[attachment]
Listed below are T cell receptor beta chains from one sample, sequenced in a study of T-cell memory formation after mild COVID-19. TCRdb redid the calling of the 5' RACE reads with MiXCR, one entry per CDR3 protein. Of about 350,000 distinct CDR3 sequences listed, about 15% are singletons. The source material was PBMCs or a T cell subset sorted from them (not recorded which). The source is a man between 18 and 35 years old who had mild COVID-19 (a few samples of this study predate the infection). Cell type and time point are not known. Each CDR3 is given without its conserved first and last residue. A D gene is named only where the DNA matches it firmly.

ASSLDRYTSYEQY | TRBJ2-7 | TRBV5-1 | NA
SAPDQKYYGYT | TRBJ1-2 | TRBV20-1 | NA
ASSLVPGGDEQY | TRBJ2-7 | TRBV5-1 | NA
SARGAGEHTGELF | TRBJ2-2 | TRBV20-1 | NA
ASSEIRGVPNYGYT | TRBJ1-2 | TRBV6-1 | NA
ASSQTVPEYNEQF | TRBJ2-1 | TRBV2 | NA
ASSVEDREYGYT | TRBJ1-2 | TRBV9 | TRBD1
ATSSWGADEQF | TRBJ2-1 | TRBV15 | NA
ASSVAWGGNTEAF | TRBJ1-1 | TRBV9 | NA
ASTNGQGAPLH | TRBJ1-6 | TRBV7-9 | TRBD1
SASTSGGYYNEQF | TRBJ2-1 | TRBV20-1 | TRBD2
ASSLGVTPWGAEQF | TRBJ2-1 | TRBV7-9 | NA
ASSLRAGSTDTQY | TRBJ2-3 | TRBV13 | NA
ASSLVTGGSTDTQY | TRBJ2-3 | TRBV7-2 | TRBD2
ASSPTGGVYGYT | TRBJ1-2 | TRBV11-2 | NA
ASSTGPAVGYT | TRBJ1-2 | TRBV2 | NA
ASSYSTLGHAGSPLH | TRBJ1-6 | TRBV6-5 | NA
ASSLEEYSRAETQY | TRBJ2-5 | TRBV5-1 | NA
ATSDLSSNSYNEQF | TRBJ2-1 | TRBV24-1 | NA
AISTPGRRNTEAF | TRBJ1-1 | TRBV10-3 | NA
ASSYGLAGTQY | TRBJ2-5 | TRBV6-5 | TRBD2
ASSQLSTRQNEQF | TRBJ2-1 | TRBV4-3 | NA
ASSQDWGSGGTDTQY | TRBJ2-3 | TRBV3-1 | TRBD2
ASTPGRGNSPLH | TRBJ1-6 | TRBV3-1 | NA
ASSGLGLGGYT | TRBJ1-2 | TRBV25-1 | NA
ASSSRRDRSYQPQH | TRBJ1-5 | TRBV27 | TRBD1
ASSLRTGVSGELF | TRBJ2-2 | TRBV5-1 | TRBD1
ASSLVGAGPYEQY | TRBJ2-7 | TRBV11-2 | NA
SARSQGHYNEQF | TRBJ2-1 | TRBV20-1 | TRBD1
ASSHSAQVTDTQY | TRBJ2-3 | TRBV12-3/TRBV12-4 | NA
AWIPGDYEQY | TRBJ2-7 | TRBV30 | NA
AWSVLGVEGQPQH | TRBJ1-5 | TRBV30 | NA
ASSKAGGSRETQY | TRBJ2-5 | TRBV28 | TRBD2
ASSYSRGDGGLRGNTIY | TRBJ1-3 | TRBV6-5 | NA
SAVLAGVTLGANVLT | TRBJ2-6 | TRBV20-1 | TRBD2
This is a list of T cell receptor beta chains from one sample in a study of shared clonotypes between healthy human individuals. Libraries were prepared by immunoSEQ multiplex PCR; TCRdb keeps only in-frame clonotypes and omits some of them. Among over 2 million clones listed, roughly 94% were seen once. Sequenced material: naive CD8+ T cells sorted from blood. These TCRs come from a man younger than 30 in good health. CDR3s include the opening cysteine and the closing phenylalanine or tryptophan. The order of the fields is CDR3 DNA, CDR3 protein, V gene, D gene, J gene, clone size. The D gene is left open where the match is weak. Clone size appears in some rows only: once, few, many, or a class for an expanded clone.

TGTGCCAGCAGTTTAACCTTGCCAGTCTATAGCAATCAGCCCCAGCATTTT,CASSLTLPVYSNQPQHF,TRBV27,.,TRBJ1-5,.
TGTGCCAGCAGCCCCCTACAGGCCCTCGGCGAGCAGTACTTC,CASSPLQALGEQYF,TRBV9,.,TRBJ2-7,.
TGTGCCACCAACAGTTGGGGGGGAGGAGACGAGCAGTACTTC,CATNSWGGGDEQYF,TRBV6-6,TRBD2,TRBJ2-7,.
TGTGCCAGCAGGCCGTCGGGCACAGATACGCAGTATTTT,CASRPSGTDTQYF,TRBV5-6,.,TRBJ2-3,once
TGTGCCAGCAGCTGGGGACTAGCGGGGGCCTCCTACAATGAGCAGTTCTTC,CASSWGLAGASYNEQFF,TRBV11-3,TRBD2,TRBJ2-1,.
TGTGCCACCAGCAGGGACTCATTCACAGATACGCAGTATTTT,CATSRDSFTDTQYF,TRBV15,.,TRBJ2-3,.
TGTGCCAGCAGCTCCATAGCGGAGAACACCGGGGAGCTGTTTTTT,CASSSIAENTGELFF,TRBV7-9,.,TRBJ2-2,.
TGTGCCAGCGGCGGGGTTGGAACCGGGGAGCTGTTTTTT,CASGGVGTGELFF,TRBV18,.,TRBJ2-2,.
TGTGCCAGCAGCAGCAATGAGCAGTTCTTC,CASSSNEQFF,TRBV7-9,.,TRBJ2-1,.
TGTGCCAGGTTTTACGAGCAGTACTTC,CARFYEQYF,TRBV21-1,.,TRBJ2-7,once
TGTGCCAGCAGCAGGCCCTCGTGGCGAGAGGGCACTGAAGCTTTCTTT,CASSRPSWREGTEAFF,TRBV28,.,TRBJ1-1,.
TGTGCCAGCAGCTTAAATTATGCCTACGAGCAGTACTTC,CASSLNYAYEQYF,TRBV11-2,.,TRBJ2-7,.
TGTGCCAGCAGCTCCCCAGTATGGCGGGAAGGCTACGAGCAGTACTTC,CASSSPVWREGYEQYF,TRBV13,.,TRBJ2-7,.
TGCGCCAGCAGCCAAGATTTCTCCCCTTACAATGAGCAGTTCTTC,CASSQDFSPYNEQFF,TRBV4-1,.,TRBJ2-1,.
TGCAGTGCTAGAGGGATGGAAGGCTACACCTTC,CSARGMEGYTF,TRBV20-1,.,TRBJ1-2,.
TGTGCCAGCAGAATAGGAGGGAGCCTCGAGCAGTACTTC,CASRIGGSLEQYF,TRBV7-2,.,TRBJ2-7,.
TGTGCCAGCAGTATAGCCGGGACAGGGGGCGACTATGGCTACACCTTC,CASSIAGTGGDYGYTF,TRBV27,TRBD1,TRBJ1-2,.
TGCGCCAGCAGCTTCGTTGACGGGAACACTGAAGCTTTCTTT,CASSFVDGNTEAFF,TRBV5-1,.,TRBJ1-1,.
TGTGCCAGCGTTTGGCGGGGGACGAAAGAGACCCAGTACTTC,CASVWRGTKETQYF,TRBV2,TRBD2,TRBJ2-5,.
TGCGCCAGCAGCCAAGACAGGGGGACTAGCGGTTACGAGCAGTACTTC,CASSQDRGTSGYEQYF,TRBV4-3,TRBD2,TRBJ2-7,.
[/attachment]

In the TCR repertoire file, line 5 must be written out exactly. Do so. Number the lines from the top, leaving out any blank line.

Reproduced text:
SARGAGEHTGELF | TRBJ2-2 | TRBV20-1 | NA